Menahem Golan, the flamboyant Israeli film producer who died at age 85 on August 8 in Jaffa, had more than 200 films to his credit. Along with his cousin Yoram Globus, the Golan-Globus partnership out-Hollywooded Hollywood with such international blockbusters as “Death Wish II” and “Delta Force“ starring Chuck Norris, Lee Marvin, Lanie Kazan and Shelly Winters, with Golan as co-writer and director. When I met Golan at a November 19, 1986 private reception at the Waldorf-Astoria Hotel following the kick-off gala dinner of the fourth annual Israel Film Festival, Golan-Globus owned 600 movie screens in Europe, including 40% of the market in Britain. Their next ambitious and expensive project at that time was the $24 million “Superman IV.”
Menahem Golan and Yoram Globus. Photo: Getty Images
After keeping the press waiting, the 6-foot-plus Golan breezed in with an entourage. The room was packed with Jewish and Israeli press and included Festival founder and producer Meir Fenigstein and Israel’s then consul general in New York, Moshe Yegar. Promised arrivals were Chuck Norris, Shelly Winters and Lou Gossett.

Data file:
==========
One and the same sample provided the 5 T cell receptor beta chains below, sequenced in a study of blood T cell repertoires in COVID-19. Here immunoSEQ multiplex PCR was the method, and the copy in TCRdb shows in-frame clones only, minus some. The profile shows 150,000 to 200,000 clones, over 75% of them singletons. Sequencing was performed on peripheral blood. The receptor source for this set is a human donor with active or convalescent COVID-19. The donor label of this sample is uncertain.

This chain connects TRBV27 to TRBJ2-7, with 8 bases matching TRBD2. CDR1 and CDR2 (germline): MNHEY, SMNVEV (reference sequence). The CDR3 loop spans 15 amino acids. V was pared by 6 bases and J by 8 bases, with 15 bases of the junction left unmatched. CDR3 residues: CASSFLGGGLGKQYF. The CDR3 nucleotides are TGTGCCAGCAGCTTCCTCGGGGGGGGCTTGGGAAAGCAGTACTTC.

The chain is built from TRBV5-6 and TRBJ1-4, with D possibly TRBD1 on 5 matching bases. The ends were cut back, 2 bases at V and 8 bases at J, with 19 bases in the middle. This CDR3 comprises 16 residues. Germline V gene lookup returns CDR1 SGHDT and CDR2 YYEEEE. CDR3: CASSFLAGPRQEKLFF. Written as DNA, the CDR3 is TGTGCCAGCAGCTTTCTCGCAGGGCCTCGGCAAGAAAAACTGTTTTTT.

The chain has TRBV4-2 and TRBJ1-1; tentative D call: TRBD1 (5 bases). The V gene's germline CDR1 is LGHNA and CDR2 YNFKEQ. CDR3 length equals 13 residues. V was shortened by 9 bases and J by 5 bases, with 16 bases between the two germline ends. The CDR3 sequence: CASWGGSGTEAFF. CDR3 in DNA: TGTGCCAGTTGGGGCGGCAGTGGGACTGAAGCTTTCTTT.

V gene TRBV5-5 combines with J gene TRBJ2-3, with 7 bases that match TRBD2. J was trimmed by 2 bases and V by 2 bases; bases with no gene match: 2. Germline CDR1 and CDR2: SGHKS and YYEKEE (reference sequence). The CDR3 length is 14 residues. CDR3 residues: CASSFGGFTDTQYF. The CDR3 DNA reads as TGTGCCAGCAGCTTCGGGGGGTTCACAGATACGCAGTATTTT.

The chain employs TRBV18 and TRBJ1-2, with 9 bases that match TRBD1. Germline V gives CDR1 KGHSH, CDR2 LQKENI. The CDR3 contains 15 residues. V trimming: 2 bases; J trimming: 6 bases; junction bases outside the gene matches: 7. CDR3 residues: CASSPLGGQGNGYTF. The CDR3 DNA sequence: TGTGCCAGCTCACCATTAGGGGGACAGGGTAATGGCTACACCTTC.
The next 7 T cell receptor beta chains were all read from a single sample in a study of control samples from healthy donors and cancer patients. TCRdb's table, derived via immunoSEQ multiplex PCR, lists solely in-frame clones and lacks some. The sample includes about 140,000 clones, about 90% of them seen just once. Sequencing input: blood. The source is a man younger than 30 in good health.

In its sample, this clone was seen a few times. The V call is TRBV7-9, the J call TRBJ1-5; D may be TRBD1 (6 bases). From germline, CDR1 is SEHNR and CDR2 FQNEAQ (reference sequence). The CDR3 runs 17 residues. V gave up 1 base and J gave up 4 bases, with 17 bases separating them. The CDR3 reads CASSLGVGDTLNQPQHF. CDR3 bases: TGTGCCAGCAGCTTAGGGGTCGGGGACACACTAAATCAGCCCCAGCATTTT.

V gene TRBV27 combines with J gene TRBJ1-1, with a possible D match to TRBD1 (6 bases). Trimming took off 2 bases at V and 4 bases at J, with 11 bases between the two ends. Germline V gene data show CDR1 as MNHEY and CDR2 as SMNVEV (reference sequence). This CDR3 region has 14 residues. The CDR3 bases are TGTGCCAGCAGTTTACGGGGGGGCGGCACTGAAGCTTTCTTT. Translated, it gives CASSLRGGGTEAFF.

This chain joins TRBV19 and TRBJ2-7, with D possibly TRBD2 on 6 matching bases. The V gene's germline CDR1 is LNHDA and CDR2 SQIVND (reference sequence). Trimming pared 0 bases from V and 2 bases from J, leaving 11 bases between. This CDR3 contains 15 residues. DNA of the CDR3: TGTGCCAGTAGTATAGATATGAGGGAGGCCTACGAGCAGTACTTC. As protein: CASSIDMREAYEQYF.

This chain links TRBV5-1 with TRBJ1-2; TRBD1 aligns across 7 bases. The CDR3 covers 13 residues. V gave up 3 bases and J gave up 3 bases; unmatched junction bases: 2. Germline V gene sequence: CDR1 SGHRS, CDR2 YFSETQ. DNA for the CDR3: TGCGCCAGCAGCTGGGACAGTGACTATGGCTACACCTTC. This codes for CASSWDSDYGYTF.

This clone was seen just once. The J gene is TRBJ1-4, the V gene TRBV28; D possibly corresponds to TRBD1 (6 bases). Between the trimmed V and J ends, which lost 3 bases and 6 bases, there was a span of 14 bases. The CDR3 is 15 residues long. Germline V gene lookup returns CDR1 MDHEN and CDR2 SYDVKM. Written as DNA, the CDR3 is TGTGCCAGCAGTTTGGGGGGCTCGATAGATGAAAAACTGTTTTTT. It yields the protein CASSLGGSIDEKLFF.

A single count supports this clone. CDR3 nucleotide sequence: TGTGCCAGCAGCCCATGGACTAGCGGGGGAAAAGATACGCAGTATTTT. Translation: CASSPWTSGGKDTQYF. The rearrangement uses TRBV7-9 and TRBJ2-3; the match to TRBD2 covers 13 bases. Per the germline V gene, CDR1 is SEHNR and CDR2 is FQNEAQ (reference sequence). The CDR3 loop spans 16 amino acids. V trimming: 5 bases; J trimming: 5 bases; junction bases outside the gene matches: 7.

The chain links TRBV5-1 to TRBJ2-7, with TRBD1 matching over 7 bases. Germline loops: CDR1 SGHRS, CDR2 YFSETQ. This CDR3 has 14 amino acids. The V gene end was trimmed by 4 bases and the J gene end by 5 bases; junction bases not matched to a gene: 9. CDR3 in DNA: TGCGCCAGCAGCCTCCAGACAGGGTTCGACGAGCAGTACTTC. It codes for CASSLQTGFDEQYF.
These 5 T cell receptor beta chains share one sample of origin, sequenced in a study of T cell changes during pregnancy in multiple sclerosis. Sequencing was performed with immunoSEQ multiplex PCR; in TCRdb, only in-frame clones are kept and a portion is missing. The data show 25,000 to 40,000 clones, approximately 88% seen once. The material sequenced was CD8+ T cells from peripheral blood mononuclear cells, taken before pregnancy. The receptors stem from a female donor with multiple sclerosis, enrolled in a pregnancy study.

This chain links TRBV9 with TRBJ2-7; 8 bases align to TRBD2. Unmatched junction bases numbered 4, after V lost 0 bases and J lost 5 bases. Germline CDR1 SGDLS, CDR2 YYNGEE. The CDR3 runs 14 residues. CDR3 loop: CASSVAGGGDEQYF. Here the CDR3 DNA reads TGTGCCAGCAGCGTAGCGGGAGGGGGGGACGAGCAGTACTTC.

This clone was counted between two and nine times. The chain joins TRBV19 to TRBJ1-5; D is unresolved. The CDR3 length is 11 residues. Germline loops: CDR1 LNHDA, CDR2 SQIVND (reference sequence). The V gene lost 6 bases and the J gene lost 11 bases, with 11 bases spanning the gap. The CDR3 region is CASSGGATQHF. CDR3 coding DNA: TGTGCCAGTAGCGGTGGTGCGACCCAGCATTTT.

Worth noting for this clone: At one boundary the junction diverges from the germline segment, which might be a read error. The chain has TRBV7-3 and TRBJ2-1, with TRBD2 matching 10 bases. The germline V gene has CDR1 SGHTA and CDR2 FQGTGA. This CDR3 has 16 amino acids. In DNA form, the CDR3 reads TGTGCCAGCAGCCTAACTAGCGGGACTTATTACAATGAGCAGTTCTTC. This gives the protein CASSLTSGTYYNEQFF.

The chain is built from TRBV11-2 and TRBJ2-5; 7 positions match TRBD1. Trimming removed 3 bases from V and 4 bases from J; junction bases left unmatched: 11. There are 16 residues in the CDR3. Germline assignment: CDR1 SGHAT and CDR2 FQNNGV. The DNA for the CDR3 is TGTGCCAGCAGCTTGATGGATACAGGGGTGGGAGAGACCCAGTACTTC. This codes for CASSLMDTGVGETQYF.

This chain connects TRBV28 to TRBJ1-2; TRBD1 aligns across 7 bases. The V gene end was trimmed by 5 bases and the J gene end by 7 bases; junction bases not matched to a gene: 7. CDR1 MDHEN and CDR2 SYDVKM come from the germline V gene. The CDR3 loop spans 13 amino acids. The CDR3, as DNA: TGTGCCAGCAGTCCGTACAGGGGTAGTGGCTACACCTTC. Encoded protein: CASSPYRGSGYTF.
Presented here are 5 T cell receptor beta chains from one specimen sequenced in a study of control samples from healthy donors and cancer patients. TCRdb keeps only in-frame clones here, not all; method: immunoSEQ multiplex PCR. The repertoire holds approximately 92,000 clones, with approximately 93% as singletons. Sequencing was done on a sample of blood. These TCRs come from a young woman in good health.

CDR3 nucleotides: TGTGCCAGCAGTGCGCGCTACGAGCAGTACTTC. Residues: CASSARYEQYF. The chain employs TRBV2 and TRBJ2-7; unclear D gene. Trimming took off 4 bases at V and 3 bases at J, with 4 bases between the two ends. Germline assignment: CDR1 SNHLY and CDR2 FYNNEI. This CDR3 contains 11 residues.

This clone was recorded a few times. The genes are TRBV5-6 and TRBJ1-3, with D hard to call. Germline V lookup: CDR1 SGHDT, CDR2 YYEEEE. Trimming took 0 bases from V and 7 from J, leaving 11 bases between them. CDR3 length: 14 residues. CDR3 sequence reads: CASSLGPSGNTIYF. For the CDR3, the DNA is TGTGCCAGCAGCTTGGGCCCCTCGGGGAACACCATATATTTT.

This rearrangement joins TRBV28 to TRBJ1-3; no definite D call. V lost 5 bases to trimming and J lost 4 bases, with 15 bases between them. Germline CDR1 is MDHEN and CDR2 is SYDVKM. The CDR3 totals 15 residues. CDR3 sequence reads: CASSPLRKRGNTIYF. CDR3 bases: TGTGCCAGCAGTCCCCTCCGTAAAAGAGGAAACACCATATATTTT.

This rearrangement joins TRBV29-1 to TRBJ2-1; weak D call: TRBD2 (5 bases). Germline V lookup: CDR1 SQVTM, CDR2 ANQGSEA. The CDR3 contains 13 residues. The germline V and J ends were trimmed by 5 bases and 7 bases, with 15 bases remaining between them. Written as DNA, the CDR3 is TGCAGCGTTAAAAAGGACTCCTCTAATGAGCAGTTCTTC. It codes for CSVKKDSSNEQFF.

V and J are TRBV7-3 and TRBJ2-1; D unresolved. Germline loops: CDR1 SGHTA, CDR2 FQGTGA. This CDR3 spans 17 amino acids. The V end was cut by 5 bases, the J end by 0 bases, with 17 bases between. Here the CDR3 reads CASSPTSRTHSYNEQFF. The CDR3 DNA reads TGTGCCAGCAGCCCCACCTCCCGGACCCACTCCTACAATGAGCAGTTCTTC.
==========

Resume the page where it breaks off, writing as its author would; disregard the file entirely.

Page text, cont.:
Reporters peppered Golan with questions about the still hot issue of the October 11-12 1986 Reykjavik Summit between Mikhail Gorbachev and U.S. president Ronald Reagan. Cornered in an upholstered chair and struggling to control his irritation, Golan diplomatically evaded the issue and instead homed in on his own arena. Yes, he said, Jerusalem is now the center for filmmaking in the Middle East. Yes, the films reflect the realistic and political system in Israel…. integration with Arabs and Arabs living with Jews. Yes, he felt his films were as good if not better than those produced in Hollywood.